Emmy, Grammy, and Tony Award-winning performer Billy Porter, has seen it all.
In his expansive career, Porter has been victorious in nearly every facets of the entertainment industry: stage, music, film, and telvision. Through it all, he continues to mold new territories for himself while inspiring a multitude of fans to own their space.
But if there’s one thing you gotta know about Porter these days, it’s that he is not messing around with this election.
“Voter suppression is very devious,” he tells Out. “And one of the tent poles of voter suppression is psychology. The psychology of making the voter think that their vote doesn't matter. That's the point.”
“We the people must engage in our democracy, or it goes away. That's just how it goes. It's an experiment,” he continues. “It's called the democratic experiment. It's an experiment. Sometimes we are on a succeeding side of it and sometimes we're not. Right now, we're not, as far as I'm concerned. And we all have an opinion about that right now. So, while we still have a voice and an opinion about it, get your little asses to the polls! I don’t know what's so hard about that!”
Porter’s activism isn’t new.
Since moving to New York City in 1990 at the height of the AIDS epidemic, an era that’s portrayed in the award-winning series Pose (which Porter won an Emmy for in 2019 and was nominated again this year), his creativity has been molded around his activism. But, it wasn’t exactly by choice.
“I don't know how to do anything else,” he says. “I'm first generation post-Civil Rights movement. I came out at 15, 16 years old in 1985 and was thrown right into fighting on the front lines for the AIDS crisis. So I understand that it's about the people coming together and making sure that change happens and that change sticks.”
In his latest project HBO Max’s EQUAL, Porter narrates a retelling of important moments in LGBTQ+ history prior to that fight.
EQUAL honors the queer rebels of our past with never-before-seen archival footage alongside stylistic depictions, chronicling significant landmarks in the LGBTQ+ rights movement.
The series is divided into four sections: the first exploring the rise of early organizations, The Mattachine Society and the Daughters of Bilitis in Los Angeles and San Francisco. The second chronicles the 1966 Compton Cafeteria riots, which was led by Black trans woman and is believed to be one of the earliest queer uprisings. The third expertly documents the prominence of Black figures in the movement, and the fourth ties in the decades-long struggles that led to the Stonewall uprising, an act that ultimately led to the movement we know today.
Produced by Scout Productions, the team that brought us Queer Eye and Legendary, the series stars Cheyenne Jackson as Dale Jennings, Anthony Rapp as Harry Hay, Sara Gilbert as J.M. From Cleveland, Alexandra Grey as Lucy Hicks Anderson, Theo Germaine as Jack Starr, Isis King as Alexis, Samira Wiley as Lorraine Hannsberry, Keiynan Lonsdale as Bayard Rustin, and many more.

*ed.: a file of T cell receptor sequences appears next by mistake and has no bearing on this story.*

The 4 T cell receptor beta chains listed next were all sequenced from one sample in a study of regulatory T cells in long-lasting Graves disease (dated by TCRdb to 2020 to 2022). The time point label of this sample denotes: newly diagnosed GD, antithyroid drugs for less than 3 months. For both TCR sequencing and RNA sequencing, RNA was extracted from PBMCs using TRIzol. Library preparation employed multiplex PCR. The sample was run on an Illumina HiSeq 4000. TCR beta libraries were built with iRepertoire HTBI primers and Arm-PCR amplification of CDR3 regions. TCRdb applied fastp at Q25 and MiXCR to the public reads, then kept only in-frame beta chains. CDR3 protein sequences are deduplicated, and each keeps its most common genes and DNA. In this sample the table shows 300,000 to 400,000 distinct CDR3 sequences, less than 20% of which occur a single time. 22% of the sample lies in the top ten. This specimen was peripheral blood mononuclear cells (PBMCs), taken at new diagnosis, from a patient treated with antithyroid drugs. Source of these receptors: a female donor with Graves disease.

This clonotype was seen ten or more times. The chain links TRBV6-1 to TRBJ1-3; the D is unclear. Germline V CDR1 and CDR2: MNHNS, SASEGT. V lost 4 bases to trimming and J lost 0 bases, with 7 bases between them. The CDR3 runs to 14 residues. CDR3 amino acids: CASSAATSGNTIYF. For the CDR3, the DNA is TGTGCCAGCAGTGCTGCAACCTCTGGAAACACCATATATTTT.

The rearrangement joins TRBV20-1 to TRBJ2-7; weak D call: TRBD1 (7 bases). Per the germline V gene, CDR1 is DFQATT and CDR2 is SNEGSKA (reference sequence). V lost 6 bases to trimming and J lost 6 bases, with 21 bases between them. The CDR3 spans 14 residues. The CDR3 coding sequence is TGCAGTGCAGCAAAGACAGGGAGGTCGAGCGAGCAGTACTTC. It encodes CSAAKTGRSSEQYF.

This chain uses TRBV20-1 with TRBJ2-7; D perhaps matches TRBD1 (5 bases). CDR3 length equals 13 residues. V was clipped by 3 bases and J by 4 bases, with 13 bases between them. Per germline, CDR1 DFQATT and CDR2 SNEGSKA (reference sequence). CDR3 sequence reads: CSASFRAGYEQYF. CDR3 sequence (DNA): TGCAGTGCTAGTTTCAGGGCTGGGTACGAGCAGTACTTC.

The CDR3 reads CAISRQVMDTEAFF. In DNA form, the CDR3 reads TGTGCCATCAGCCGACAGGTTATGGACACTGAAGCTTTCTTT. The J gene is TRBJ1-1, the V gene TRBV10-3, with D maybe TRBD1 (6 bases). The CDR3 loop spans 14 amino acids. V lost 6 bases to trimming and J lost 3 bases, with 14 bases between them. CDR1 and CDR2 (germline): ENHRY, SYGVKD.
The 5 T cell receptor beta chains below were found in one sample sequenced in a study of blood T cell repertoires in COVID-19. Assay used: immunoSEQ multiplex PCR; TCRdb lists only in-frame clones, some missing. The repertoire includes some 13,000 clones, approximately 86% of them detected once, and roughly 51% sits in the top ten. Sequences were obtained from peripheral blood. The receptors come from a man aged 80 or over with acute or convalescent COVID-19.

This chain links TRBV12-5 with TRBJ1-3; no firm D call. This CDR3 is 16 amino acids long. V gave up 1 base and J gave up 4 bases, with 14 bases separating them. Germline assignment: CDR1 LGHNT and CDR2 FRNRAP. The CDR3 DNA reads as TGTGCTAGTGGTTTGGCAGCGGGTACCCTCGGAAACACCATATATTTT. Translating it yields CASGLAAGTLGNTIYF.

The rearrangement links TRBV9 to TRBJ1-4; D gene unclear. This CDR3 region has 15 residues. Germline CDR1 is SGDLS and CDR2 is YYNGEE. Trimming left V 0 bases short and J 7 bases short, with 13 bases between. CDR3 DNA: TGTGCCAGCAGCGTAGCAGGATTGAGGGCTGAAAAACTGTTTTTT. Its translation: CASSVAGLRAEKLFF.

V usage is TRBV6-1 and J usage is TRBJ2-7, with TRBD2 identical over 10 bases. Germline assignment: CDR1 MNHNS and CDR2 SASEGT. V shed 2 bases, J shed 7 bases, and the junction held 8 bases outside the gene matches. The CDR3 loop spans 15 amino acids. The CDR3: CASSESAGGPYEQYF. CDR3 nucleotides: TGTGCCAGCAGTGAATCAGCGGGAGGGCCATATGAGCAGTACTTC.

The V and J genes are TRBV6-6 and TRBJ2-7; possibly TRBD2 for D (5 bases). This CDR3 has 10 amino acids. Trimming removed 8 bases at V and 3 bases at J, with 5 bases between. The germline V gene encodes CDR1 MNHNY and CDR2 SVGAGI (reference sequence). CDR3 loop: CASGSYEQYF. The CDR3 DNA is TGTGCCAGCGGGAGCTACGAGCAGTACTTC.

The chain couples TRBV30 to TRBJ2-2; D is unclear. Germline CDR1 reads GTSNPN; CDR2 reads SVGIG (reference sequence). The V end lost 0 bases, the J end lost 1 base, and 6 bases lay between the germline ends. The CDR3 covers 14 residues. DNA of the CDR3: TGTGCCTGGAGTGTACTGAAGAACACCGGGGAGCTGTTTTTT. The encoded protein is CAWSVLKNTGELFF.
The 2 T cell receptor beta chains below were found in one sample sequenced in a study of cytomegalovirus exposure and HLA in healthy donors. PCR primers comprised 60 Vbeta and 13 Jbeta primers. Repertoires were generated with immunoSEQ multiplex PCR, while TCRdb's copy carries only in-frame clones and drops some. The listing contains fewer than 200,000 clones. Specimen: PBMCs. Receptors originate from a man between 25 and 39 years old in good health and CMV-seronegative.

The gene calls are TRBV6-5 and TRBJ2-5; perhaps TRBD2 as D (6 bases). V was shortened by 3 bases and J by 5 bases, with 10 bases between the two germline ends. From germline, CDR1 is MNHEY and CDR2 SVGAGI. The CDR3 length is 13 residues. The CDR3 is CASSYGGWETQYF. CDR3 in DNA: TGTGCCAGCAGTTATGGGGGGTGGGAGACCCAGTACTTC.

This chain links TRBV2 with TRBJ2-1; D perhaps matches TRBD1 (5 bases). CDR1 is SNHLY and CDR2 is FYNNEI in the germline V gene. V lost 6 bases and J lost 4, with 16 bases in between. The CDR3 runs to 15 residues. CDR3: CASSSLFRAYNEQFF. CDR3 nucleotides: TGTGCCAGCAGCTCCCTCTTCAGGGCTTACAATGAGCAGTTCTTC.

For Porter, the importance of art and storytelling can never be understated.
“Traditionally and historically, the arts has always been at the forefront of change,” he says. “We as artists have always been able to speak truth to power in a way that is not didactic, in a way that can reach into the hearts of people and change the molecular structure from the inside out. That's what we get to do. And that's the only thing that sticks, you know. I feel like that's where we are right now — and that's what EQUAL does.”
“There was a lot of stuff that was new information for me,” Porter says of the stories centered in EQUAL. “I really feel like history grounds us, you know, it lets us know that we're not alone. And community is empowering. And to be empowered is to move forward. The world only spins forward, Tony Kushner says in Angels in America. It’s going to spin forward no matter what roadblocks are put in place. The inertia will always spin it forward eventually. And love always wins.”
Porter is now on the Board of Trustees for Broadway Cares/Equity Fights AIDS, a nonprofit that raises funds for HIV-related causes across the United States. This year, the organization has been fundraising to create emergency assistance for those in need as a result of the ongoing global pandemic. For the actor, asking to be on the board was a full circle moment.
“Broadway Cares/Equity Fights AIDS is the organization that taught me how to activate, taught me how to be an activist,” Porter says. “I moved to New York City, December 27, 1990, to begin rehearsals for the original cast of Miss Saigon. Broadway Cares was probably about four or five years old at that point and I always say, it’s like, ‘Tell me where to show up and I'm there.’ That's what they presented for me. They taught us all how to show up because they gave us the blueprint. They showed us how to activate and be there. So, a large part of my activism, and how I am active, came from learning how to do it through Broadway Cares/Equity Fights AIDS. It is an honor to have been asked to be a trustee.”
As for advising the future generation of artists, Porter can’t help but cite a lesson from one of his mentors, playwright and director George C. Wolfe: “Don't wait for anybody to give you permission to practice your art. You should be practicing it all the time, even when no one's listening. And most of the time, no one will be listening.”
“There's no plan B on life,” he says. “I was lucky to know very early what I wanted to do in terms of the profession, and that has never changed. And so I think that freed up emotional space for me to then dive into that side of things because I know that I can't be of use if I'm a crazy person. I want to be of use, so I'm going to do the work… to hold on to my sanity in this world where there's a lot of stuff that can drive you crazy — especially now.”
EQUAL premieres October 22 on HBO Max.